Generic Name: orlistat (Oral route)
Commonly used brand name(s)
In the U.S.
Available Dosage Forms:
Therapeutic Class: Dietary Fat Absorption Inhibitor
Pharmacologic Class: Lipase Inhibitor
Uses For Alli
Orlistat is used together with a reduced-calorie diet to help you lose weight and to help keep the lost weight from returning. It is also used in overweight people who may also have diabetes, high blood pressure, high cholesterol, or heart disease.
Orlistat works by keeping your intestines from absorbing some of the fats from the food that you eat. The undigested fat goes out of your body in your bowel movements.
This medicine is available both over-the-counter (OTC) and with your doctor's prescription.
Before Using Alli
In deciding to use a medicine, the risks of taking the medicine must be weighed against the good it will do. This is a decision you and your doctor will make. For this medicine, the following should be considered:
Tell your doctor if you have ever had any unusual or allergic reaction to this medicine or any other medicines. Also tell your health care professional if you have any other types of allergies, such as to foods, dyes, preservatives, or animals. For non-prescription products, read the label or package ingredients carefully.
Appropriate studies performed to date have not demonstrated pediatric-specific problems that would limit the usefulness of orlistat in teenagers. Safety and efficacy have not been established in children younger than 12 years of age.
Appropriate studies performed to date have not demonstrated geriatric-specific problems that would limit the usefulness of orlistat in the elderly.
|All Trimesters||X||Studies in animals or pregnant women have demonstrated positive evidence of fetal abnormalities. This drug should not be used in women who are or may become pregnant because the risk clearly outweighs any possible benefit.|
There are no adequate studies in women for determining infant risk when using this medication during breastfeeding. Weigh the potential benefits against the potential risks before taking this medication while breastfeeding.
Interactions with Medicines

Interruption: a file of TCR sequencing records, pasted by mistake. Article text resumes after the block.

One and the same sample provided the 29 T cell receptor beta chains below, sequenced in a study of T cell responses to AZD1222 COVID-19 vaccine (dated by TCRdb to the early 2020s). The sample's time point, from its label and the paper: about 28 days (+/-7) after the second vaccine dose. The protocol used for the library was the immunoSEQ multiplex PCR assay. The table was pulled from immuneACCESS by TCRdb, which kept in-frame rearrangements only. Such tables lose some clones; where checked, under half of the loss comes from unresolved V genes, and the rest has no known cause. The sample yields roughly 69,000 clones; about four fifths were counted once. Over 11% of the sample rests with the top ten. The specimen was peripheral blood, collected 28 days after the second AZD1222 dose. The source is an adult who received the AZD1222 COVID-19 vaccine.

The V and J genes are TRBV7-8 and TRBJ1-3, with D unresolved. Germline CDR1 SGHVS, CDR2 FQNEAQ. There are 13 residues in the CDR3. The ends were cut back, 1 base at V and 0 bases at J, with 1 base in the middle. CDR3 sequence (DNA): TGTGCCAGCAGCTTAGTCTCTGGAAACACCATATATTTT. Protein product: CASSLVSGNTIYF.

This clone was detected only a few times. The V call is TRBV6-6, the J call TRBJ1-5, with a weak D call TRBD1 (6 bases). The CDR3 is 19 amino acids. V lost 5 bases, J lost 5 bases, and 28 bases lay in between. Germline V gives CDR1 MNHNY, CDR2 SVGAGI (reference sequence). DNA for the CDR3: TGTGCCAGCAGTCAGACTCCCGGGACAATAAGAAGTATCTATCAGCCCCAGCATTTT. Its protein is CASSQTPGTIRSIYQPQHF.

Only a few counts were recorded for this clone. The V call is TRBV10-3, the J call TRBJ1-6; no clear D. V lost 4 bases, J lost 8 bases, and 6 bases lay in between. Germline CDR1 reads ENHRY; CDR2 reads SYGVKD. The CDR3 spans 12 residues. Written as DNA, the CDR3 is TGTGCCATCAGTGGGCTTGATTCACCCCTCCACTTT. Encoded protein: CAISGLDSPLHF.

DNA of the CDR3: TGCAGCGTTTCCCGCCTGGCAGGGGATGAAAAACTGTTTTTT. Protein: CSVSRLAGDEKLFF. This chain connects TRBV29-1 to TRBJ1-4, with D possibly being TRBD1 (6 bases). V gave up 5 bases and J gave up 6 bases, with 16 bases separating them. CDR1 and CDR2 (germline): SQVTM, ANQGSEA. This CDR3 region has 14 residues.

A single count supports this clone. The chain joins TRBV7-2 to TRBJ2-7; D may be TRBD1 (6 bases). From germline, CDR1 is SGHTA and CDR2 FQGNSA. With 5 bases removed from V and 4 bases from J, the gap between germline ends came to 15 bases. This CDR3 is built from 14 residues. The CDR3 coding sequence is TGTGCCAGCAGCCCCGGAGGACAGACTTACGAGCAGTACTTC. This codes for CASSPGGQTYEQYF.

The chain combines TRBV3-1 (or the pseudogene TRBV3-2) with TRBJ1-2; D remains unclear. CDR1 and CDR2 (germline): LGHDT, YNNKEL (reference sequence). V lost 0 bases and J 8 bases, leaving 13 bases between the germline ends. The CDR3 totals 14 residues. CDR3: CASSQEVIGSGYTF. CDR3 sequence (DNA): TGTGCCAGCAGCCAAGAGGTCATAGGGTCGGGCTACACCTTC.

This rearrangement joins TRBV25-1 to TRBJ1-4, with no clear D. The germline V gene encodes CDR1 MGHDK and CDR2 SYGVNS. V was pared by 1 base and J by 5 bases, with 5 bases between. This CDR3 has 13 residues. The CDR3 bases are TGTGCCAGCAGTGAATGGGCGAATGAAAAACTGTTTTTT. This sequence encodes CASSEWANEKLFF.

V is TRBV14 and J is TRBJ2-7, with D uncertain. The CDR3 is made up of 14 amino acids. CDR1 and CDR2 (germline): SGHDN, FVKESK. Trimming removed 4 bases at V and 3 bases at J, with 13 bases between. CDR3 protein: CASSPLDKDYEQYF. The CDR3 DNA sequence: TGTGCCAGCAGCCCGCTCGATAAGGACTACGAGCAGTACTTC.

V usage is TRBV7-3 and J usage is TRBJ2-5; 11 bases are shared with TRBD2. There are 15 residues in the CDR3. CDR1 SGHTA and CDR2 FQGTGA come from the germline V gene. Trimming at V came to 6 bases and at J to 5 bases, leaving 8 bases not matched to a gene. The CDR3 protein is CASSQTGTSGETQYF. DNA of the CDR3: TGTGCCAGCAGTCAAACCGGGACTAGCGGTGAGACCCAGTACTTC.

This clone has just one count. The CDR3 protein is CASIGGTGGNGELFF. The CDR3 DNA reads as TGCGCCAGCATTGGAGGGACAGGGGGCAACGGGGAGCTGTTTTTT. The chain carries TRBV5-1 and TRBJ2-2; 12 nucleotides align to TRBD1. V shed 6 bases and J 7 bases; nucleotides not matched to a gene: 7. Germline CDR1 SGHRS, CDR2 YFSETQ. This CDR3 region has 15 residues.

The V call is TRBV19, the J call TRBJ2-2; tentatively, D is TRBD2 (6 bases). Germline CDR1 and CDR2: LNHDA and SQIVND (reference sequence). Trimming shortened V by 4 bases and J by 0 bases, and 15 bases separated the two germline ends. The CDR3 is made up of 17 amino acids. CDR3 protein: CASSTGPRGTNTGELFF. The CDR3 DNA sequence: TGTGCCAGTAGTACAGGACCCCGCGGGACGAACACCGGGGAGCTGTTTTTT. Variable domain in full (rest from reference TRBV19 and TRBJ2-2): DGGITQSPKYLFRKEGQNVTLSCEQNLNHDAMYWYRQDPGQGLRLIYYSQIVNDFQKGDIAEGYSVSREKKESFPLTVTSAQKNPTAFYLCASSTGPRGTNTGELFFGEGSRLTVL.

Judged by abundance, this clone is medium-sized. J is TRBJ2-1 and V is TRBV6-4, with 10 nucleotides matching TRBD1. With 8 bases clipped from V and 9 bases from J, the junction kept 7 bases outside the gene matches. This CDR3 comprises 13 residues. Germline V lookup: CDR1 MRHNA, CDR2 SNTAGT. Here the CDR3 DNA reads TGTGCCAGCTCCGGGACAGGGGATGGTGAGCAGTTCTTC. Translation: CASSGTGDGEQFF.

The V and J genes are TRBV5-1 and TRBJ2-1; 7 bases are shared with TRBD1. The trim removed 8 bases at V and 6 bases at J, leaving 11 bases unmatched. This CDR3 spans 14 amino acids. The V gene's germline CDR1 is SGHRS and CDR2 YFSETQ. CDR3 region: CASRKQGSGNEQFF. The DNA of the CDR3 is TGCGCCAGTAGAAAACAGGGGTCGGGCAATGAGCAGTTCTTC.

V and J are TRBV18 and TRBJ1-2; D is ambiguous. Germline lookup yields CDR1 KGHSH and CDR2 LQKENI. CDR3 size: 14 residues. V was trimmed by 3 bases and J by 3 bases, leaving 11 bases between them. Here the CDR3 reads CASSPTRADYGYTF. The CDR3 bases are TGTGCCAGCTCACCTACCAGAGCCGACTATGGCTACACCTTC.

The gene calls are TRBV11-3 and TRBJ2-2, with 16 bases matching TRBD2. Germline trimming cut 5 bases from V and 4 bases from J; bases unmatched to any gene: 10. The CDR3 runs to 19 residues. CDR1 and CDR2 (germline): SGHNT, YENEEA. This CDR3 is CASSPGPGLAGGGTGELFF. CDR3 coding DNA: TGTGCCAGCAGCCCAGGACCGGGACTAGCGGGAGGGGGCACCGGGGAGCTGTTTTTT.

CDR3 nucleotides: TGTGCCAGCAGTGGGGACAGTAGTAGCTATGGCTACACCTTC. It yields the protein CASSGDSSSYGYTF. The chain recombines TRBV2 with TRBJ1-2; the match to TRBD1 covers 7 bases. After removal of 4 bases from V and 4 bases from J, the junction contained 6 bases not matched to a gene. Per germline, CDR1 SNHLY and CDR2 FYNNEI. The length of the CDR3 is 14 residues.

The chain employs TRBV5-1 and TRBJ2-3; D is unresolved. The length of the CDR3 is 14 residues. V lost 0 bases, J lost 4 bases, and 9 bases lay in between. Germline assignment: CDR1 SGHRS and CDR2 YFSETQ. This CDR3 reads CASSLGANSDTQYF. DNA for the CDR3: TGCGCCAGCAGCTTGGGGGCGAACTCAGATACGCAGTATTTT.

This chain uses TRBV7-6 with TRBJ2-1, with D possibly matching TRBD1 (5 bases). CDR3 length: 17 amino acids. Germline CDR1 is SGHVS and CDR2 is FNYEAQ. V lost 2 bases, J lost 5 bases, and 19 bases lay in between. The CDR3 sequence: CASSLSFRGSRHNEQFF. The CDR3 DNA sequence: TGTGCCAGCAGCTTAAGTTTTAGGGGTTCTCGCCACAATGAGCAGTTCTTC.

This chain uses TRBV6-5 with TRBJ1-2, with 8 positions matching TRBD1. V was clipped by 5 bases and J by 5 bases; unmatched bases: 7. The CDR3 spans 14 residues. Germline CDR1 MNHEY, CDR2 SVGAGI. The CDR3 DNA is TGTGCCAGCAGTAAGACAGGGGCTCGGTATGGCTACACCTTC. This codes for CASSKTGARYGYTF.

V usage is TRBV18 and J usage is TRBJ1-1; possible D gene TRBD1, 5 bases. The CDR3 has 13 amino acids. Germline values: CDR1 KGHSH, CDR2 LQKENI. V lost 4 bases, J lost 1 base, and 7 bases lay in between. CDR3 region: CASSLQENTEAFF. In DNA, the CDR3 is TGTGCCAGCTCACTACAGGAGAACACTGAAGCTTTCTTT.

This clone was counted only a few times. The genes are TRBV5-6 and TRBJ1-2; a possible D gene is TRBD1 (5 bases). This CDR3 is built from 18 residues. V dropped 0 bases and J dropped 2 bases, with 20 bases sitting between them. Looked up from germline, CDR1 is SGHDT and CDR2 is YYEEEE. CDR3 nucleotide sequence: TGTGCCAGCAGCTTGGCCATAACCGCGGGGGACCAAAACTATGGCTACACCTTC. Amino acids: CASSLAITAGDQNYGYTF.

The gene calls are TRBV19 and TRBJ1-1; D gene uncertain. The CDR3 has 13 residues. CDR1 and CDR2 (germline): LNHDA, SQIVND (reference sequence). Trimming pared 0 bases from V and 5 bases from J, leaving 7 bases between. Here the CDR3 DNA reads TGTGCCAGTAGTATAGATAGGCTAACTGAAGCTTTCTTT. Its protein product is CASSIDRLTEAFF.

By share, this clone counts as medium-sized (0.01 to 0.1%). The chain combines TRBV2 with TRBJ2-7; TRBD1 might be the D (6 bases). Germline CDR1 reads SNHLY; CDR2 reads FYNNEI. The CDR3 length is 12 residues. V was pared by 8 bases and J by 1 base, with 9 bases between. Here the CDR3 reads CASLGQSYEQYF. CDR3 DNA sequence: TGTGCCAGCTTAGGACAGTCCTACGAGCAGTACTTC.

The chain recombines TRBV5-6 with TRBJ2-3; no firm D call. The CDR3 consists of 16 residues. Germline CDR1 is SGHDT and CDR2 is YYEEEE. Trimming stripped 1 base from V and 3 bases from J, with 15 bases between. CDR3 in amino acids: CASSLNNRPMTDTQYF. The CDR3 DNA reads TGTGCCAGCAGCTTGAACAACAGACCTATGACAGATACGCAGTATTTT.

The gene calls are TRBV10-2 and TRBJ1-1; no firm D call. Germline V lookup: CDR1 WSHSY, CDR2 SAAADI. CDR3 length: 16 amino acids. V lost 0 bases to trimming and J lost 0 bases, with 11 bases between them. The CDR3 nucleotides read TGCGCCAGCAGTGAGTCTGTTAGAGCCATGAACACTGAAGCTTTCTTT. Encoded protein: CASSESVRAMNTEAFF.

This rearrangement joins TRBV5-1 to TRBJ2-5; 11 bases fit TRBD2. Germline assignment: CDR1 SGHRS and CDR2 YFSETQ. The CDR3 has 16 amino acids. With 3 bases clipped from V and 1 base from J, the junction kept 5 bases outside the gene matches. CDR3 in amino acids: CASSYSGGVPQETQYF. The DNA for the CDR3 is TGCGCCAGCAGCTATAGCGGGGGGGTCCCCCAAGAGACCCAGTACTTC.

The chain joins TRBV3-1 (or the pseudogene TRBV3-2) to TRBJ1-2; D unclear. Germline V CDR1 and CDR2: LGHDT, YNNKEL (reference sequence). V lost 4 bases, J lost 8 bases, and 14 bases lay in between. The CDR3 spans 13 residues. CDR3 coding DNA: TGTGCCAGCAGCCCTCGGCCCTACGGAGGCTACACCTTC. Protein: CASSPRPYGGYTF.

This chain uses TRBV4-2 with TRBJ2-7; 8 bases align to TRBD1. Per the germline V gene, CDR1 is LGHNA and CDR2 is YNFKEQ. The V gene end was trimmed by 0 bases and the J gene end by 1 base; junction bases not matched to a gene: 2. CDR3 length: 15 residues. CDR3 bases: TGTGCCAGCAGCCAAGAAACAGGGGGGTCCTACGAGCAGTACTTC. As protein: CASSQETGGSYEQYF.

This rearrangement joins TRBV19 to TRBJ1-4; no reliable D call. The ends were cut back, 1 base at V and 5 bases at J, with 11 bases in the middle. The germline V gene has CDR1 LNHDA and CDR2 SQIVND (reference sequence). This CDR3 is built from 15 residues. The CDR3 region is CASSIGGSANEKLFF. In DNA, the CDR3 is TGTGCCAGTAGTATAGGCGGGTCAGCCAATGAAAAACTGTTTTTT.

Although certain medicines should not be used together at all, in other cases two different medicines may be used together even if an interaction might occur. In these cases, your doctor may want to change the dose, or other precautions may be necessary. When you are taking this medicine, it is especially important that your healthcare professional know if you are taking any of the medicines listed below. The following interactions have been selected on the basis of their potential significance and are not necessarily all-inclusive.
Using this medicine with any of the following medicines is usually not recommended, but may be required in some cases. If both medicines are prescribed together, your doctor may change the dose or how often you use one or both of the medicines.
- Eslicarbazepine Acetate
- Valproic Acid
Using this medicine with any of the following medicines may cause an increased risk of certain side effects, but using both drugs may be the best treatment for you. If both medicines are prescribed together, your doctor may change the dose or how often you use one or both of the medicines.
- Linoleic Acid
Interactions with Food/Tobacco/Alcohol
Certain medicines should not be used at or around the time of eating food or eating certain types of food since interactions may occur. Using alcohol or tobacco with certain medicines may also cause interactions to occur. Discuss with your healthcare professional the use of your medicine with food, alcohol, or tobacco.
Other Medical Problems
The presence of other medical problems may affect the use of this medicine. Make sure you tell your doctor if you have any other medical problems, especially:
- Diabetes or
- Underactive thyroid—Use with caution. May increase risk for more serious side effects.
- Eating disorders (e.g., anorexia nervosa or bulimia) or
- Hyperoxaluria (high oxalic acid in the urine), history of or